Early Detection in the Field

Published: Oct 26, 2001

New Approaches to Real-World Problems

Tasch’s patented invention may save the dairy and horse industries hundreds of millions of dollars each year.  “Early Detection in the Field”

It’s hard to know if a horse or cow is lame – unlike humans, they don’t complain incessantly about the aches in their limbs – but not knowing is and can be very expensive. Professor of mechanical engineering Uri Tasch has invented a diagnostic device that promises to save animals from pain and their owners from huge veterinary bills.
Tasch estimates that the Maryland dairy industry loses close to $500 million a year to livestock lameness, caused by infection, arthritis, or injury, and the state’s horse racing and breeding industry loses millions more. Nationwide, and even internationally, there are billions of dollars a year at stake.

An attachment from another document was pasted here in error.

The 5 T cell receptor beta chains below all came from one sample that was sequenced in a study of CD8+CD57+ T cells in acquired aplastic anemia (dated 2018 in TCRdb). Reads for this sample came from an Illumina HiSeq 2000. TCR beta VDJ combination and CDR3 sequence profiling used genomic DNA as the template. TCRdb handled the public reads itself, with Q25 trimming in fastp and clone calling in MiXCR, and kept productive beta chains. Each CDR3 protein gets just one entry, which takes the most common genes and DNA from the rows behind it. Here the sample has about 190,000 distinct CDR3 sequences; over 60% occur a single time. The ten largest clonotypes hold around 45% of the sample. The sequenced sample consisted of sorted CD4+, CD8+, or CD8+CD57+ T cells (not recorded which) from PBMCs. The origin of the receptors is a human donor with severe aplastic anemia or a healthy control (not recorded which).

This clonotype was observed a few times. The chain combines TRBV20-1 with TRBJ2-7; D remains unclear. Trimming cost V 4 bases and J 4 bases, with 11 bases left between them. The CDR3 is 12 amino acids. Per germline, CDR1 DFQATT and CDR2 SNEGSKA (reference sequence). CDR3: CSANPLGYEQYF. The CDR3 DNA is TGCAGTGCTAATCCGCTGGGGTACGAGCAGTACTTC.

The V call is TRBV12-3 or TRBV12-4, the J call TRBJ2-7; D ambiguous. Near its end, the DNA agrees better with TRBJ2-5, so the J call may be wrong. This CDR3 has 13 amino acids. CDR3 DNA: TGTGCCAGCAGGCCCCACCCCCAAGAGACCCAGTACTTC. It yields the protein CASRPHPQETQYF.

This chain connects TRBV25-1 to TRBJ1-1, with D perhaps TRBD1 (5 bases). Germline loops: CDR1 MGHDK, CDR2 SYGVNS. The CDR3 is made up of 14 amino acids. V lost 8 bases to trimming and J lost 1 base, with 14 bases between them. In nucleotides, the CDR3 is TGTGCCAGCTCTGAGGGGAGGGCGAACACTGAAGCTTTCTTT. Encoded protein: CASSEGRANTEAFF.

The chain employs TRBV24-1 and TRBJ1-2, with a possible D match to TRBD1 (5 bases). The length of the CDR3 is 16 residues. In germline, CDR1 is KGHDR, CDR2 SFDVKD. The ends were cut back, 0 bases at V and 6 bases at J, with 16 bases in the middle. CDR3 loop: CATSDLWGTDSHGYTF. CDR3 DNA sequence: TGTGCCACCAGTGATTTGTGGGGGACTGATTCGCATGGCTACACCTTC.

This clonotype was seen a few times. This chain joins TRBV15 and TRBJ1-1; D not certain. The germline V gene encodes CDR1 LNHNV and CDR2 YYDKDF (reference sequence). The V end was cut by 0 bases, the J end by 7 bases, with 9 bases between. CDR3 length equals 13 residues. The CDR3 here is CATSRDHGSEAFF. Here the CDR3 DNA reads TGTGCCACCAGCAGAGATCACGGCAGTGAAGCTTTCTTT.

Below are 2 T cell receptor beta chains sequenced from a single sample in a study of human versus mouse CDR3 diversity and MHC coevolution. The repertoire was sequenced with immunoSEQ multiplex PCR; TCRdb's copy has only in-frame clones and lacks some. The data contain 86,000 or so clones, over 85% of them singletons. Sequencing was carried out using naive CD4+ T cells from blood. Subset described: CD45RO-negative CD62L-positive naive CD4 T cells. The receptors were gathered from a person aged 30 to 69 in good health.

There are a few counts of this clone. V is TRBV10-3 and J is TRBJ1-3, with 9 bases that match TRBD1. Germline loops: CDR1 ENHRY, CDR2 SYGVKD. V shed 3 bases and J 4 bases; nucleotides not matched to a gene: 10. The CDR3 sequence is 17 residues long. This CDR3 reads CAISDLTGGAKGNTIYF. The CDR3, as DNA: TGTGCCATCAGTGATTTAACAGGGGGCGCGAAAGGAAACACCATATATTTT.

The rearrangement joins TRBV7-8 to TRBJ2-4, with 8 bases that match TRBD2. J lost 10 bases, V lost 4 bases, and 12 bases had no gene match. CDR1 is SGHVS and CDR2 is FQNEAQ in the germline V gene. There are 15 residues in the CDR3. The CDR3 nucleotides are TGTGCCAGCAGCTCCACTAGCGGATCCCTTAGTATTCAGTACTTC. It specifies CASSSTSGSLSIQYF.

Tasch’s patented invention promises early detection of lameness: Using a sensitive scale, video camera, and computerized instruments, the device measures the force and duration of the animal’s steps, factors in its weight, and can automatically pinpoint which leg might be causing problems.
Negotiations with corporations interested in licensing Tach’s technology are under way, and the U.S. Department of Agriculture, recognizing the device’s importance, has helped support Tasch’s research.

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